The baking prodigy nearly missed what seems to be her calling. When she started Minuteman as a freshman, she planned on studying cosmetology. "I spent one term in that program," says the petite and pretty brunette, "but there was too much drama." She transferred into the culinary arts program, and things clicked right away. "Everything came so easy, for the first time in my life."

Skills USA is a demanding baking competition. Burgoyne has to perform a long list of technical tasks and the pressure can get intense. She makes puff and Danish pastry, pies, rolls, and more, all within an eight-hour time frame.

Krista Burgoyne's original cake recipe was her senior project at Minuteman Regional High School. (Jon Chase for The Boston Globe)

On a recent weeknight, Burgoyne is relaxed in the kitchen of the Bolton home she shares with her parents, Richard and Kileen, and two sisters, Kara, 20, a Minuteman grad who attends the University of Massachusetts at Lowell, and Kerri, 14, who will be a Minuteman freshman this fall. Krista is preparing an original creation, chatting as she assembles it with deft, offhand professional skill. The chocolate layer cake with peanut-butter filling and peanut-butter buttercream frosting was her senior project, required for graduation, and she's made it (and other cakes like it) so many times, it's, well, a piece of cake for her.

"People are afraid to make frosting," she says, sounding much like the chefs she admires on the Food Network, "but once you make frosting at home and see how easy it is, you'll never buy it again." Easy for her to say; besides her Minuteman training, she works at Esler's American Bakery , in Marlborough, where she makes 80 pounds of the stuff a week , and she can eyeball the ingredients in perfect proportions without measuring them. Still, the simple peanut-butter buttercream isn't beyond the reach of home cooks, although to achieve the proper fluffiness, it helps to have a heavy-duty electric mixer.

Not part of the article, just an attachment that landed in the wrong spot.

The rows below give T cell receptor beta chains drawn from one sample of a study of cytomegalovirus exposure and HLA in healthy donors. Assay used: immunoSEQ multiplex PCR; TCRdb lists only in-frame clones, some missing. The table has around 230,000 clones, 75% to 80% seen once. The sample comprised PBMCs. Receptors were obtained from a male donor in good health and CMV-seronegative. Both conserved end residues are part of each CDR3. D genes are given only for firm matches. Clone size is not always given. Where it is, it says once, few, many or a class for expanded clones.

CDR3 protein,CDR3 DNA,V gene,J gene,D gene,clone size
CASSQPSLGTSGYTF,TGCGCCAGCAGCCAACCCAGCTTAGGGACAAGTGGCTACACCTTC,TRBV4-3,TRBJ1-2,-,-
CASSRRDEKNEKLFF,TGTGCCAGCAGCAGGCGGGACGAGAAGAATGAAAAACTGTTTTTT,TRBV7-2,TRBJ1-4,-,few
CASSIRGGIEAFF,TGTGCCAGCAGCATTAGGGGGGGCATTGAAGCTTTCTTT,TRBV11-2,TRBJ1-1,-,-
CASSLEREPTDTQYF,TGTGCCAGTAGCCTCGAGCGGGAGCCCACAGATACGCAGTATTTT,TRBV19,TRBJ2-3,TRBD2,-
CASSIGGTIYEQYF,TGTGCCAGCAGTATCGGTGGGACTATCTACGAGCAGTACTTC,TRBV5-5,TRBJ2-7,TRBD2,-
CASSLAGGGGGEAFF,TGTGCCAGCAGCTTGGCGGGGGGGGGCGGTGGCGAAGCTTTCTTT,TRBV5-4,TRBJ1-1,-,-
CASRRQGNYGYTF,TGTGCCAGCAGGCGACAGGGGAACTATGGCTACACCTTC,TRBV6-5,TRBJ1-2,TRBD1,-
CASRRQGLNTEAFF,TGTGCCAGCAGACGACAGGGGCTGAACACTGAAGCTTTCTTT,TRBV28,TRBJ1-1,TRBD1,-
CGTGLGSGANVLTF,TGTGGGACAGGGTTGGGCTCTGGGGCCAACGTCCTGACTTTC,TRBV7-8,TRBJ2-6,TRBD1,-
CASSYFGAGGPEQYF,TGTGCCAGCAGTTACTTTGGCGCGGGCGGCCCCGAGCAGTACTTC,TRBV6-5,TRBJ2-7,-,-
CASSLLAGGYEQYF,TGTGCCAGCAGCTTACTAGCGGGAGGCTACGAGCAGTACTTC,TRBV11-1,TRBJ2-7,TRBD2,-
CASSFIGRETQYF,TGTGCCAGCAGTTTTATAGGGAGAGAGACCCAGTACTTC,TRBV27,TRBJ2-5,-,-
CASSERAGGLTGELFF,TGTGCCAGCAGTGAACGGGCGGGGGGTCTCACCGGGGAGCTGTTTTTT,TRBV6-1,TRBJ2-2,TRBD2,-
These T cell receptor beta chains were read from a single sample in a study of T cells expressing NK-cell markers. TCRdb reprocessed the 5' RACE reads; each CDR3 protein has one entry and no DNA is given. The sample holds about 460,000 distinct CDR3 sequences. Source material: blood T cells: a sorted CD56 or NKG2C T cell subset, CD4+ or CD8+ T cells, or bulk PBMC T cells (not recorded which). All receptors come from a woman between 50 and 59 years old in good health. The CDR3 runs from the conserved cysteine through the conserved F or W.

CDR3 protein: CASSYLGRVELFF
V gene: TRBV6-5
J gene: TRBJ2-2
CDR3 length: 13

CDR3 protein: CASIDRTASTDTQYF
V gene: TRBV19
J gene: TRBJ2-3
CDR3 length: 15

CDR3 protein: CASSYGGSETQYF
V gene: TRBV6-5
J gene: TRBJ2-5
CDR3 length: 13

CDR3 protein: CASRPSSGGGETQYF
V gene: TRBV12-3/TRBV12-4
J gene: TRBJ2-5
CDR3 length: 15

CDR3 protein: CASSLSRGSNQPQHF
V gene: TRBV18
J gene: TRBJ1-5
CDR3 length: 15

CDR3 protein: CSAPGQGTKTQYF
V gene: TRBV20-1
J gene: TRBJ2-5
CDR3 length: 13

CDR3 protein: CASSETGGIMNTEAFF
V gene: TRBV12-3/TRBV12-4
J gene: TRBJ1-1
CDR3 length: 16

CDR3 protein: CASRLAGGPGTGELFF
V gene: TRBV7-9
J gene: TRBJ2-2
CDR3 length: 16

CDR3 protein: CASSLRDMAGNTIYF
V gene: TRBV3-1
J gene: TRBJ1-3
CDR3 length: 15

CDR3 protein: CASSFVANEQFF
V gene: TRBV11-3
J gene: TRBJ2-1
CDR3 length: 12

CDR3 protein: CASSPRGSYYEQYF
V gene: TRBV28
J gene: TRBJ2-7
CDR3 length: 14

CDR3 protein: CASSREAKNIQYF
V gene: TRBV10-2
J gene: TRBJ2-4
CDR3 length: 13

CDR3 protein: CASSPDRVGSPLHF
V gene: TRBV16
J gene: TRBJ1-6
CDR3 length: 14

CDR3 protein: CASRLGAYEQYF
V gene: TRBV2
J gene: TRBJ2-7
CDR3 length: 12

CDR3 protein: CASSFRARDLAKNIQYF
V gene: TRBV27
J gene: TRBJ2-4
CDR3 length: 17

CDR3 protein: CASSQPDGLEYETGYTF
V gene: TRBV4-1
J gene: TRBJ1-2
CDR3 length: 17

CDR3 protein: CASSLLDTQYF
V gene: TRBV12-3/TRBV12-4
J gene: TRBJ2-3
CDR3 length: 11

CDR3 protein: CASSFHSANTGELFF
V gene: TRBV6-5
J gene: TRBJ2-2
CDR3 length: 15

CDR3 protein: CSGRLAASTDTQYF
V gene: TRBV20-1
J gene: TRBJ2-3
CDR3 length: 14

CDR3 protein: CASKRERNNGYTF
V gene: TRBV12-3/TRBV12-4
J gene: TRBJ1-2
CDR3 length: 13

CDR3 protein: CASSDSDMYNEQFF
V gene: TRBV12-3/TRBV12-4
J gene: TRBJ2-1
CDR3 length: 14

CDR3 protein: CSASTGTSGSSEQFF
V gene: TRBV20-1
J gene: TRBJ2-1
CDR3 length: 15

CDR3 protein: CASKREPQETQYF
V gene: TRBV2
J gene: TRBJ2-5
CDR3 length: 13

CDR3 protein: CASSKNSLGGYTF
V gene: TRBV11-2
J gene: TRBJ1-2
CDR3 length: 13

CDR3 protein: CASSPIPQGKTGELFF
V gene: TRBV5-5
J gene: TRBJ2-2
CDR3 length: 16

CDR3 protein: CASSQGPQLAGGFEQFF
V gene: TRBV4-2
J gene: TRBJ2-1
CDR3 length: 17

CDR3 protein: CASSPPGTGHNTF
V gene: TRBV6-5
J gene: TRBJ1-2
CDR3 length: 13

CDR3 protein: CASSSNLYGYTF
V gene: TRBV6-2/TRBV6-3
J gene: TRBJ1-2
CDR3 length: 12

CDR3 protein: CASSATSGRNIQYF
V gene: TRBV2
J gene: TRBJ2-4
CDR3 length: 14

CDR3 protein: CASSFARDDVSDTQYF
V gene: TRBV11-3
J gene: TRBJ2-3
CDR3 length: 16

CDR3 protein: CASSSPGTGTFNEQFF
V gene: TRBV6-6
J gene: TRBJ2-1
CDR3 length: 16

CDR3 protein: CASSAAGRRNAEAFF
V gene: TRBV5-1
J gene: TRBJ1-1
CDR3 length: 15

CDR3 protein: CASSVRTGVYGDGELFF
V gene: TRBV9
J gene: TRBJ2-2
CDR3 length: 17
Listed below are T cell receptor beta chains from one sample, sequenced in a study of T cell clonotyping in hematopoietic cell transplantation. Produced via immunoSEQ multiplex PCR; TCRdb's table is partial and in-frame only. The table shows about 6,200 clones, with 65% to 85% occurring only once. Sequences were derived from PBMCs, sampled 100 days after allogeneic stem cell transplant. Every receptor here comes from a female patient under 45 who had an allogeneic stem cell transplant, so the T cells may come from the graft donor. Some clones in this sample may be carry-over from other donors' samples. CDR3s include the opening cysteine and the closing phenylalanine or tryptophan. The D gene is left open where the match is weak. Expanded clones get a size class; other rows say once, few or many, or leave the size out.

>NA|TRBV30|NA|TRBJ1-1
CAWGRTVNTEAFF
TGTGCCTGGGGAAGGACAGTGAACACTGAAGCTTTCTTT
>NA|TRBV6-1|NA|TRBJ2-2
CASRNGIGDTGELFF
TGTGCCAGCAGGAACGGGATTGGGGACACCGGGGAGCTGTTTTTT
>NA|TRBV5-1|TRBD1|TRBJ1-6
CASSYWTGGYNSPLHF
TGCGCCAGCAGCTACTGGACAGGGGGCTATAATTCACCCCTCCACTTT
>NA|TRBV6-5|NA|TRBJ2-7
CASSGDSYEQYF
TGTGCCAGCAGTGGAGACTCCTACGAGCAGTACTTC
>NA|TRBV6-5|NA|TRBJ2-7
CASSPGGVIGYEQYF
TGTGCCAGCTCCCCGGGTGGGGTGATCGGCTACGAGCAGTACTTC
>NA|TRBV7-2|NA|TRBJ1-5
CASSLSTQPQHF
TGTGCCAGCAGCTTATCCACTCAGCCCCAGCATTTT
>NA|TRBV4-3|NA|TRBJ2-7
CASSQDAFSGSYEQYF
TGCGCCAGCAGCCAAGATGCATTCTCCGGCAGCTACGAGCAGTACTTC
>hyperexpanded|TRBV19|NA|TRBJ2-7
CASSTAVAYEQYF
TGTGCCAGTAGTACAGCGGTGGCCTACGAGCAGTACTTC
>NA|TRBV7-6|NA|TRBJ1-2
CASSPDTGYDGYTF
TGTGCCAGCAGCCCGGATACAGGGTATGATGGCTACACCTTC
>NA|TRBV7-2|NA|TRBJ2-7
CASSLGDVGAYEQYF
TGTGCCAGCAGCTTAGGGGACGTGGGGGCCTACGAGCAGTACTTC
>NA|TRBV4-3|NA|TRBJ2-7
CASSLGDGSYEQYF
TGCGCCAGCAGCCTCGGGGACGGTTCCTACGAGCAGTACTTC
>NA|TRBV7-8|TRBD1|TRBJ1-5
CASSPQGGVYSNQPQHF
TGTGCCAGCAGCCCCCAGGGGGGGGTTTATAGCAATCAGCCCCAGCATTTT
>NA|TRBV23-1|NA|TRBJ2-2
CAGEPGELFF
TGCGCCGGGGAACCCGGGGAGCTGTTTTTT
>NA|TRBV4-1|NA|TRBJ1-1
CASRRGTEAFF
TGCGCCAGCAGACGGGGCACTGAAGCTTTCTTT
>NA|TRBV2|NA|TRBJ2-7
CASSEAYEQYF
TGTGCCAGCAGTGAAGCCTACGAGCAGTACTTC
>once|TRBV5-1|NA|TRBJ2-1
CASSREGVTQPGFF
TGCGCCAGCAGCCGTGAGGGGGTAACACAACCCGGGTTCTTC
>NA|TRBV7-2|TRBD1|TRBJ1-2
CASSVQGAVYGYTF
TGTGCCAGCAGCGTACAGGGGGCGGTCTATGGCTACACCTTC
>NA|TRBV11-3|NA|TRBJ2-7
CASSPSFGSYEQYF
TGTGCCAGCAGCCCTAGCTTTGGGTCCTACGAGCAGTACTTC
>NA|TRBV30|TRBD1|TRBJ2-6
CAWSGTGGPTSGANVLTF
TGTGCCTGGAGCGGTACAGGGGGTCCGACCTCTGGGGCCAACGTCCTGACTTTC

That piece of equipment -- a bright red KitchenAid stand mixer -- is exactly what Burgoyne bought with her $500 cash winnings after her first Skills USA victory. The first Kansas City contest was pretty heady stuff for a high school sophomore who'd never been on a plane before. She actually got sick to her stomach during the competition, but returned to finish two hours early and win the gold. For her success, she credits her parents ("they're my spine"), and Minuteman instructor Norman Myerow , a teacher who is so driven about his students' successes that he's been known to call Burgoyne at 2 a.m. before a competition with last-minute advice. "He just knows left, right, and sideways what to do," she says.

As she talks, she smooth s icing onto the cake and pipes a simple border around the top, then sprinkles it with chopped peanut-butter cups. "It's just a dessert cake, as opposed to a wedding cake or birthday cake, so it doesn't have to be perfect," says Burgoyne. The finished confection, handsome in its tan buttercream coat, looks quite professional.

Its taste is surprisingly refined and delicate: The thin layer of peanut butter and cream cheese in the middle, which is unsweetened, adds a tangy counterpoint to the light, moist cake and fluffy buttercream, whose peanut-butter flavor is pleasantly understated. Burgoyne says it sometimes gives her pause to think how close she came to pursuing a career in hair and nails instead of flour and sugar. Cosmetology's loss is a culinary gain.




Copyright 2007 Globe Newspaper Company.